Volatility is not risk

David MoonBlog

by David Moon Assessing risk is a useful life skill that people develop and hone over their lives. We eventually learn not to approach crazed dogs, or spray an entire bottle of cologne on our four-year-old brother. Yet when it comes to using those same risk assessment tools to choose a 401(k) investment, people will lose their sensibilities and make decisions they never make when buying a lawnmower. Part of the problem is that people generally get emotional when significant money is involved. Folks get emotional about their 401(k) in a way they seldom do with their garden tools. The … Read More

A real look at US debt

David MoonBlog

by David Moon The US Treasury reports the US federal government debt at $19.2 trillion, a figure that both overstates and understates its true obligations by trillions of dollars. In absolute, an entity’s debt level is irrelevant. A money manager could reasonably carry more debt than someone making sandwiches at Jersey Mikes. Likewise, the debt capacity of the US must be considered in context of our current and expected national income, or Gross Domestic Product (GDP.) In 2015, US GDP, totaled $18.2 trillion. Of our $19.2 trillion in stated federal debt, however, $5.3 trillion is intragovernmental debt that, if the … Read More

Brexit fears overblown

David MoonBlog

by David Moon On Thursday, voters in the United Kingdom decided to leave the European Union (EU), passing the so-called Brexit (Britain exit) referendum. It was a major defeat for Britain’s political and business elite, providing a massive victory for the anti-establishment, populist Brexit supporters. British Prime Minister David Cameron will resign and the UK will begin a several year process of extricating itself from the EU, a 28-member, quasi-sovereign, hybrid continental government, complete with its own army and central bank. The EU provides for free movement of capital, consumer goods and people among most of the member states, alleviating … Read More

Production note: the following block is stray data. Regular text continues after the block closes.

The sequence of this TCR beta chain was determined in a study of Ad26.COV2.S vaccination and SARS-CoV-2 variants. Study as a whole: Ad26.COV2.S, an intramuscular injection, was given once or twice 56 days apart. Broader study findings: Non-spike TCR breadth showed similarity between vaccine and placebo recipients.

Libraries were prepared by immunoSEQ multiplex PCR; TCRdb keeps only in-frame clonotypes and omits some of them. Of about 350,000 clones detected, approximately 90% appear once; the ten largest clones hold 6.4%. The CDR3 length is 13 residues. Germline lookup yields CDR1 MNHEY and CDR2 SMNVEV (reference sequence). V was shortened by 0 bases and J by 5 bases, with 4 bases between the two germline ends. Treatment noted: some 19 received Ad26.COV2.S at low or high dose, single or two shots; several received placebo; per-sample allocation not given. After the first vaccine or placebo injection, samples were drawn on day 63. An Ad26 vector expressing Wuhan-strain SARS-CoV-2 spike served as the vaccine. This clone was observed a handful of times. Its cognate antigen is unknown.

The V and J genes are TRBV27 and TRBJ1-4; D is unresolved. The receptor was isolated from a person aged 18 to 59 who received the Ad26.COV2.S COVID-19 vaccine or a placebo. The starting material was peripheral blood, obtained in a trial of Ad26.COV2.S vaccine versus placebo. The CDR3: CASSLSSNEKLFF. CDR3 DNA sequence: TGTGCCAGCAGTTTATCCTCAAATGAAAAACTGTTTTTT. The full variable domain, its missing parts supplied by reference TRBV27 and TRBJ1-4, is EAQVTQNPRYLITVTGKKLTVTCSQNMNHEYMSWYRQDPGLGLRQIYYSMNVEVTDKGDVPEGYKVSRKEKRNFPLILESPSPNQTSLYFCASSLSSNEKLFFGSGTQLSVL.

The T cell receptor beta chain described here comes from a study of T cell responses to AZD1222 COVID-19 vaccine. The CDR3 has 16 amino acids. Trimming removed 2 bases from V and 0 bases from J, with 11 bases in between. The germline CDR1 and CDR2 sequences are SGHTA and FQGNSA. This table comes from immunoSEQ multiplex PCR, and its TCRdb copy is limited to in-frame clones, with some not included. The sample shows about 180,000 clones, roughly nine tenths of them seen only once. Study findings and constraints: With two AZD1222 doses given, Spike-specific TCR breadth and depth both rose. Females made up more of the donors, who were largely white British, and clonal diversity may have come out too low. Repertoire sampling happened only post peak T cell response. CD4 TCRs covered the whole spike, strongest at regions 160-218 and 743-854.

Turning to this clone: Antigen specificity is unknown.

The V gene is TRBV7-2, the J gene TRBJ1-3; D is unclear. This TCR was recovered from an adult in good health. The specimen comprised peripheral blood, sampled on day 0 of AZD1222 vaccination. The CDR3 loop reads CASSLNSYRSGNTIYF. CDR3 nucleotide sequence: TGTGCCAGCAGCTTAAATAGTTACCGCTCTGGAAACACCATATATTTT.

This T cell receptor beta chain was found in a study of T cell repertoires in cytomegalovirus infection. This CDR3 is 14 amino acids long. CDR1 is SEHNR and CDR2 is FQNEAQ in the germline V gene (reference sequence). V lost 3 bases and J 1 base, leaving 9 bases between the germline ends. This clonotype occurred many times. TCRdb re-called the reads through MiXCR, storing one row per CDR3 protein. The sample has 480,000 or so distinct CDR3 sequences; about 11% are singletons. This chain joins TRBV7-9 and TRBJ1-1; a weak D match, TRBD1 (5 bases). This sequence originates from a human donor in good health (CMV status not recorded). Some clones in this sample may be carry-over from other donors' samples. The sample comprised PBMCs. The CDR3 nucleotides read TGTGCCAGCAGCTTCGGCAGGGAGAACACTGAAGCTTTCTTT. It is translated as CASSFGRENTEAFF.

“Socially responsible investing” is mostly a feel good exercise

David MoonBlog

by David Moon In the past three years, assets of “socially responsible” mutual funds have jumped 76% and now total more than $5 trillion. Buying such funds may make an investor feel good, but it is unlikely to have any meaningful societal impact. The first challenge of introducing an ethical component into your 401(k) is to define what constitutes socially responsible. One mutual fund may avoid buying beer stocks, while another fund eschews companies that treat their employees poorly. Other funds may simply describe themselves as “socially responsible,” allowing an investor to pretend his definition is consistent with whatever stocks … Read More

Biased reporting is old news

David MoonBlog

by David Moon After being accused of political bias in selecting news stories to feature on Facebook, Mark Zuckerberg vehemently denied the accusations, then hosted a group of conservative pundits and promised not to do it any longer. The traditional media wailed in indignation at the prospect that the social media giant might intentionally and surreptitiously be trying to sway public opinion. Newspapers have been in the business of intentionally and surreptitiously swaying public opinion since Og chiseled out the local cave happenings on stone. In 1828 practically every newspaper in the U.S was either an unabashed supporter or critic … Read More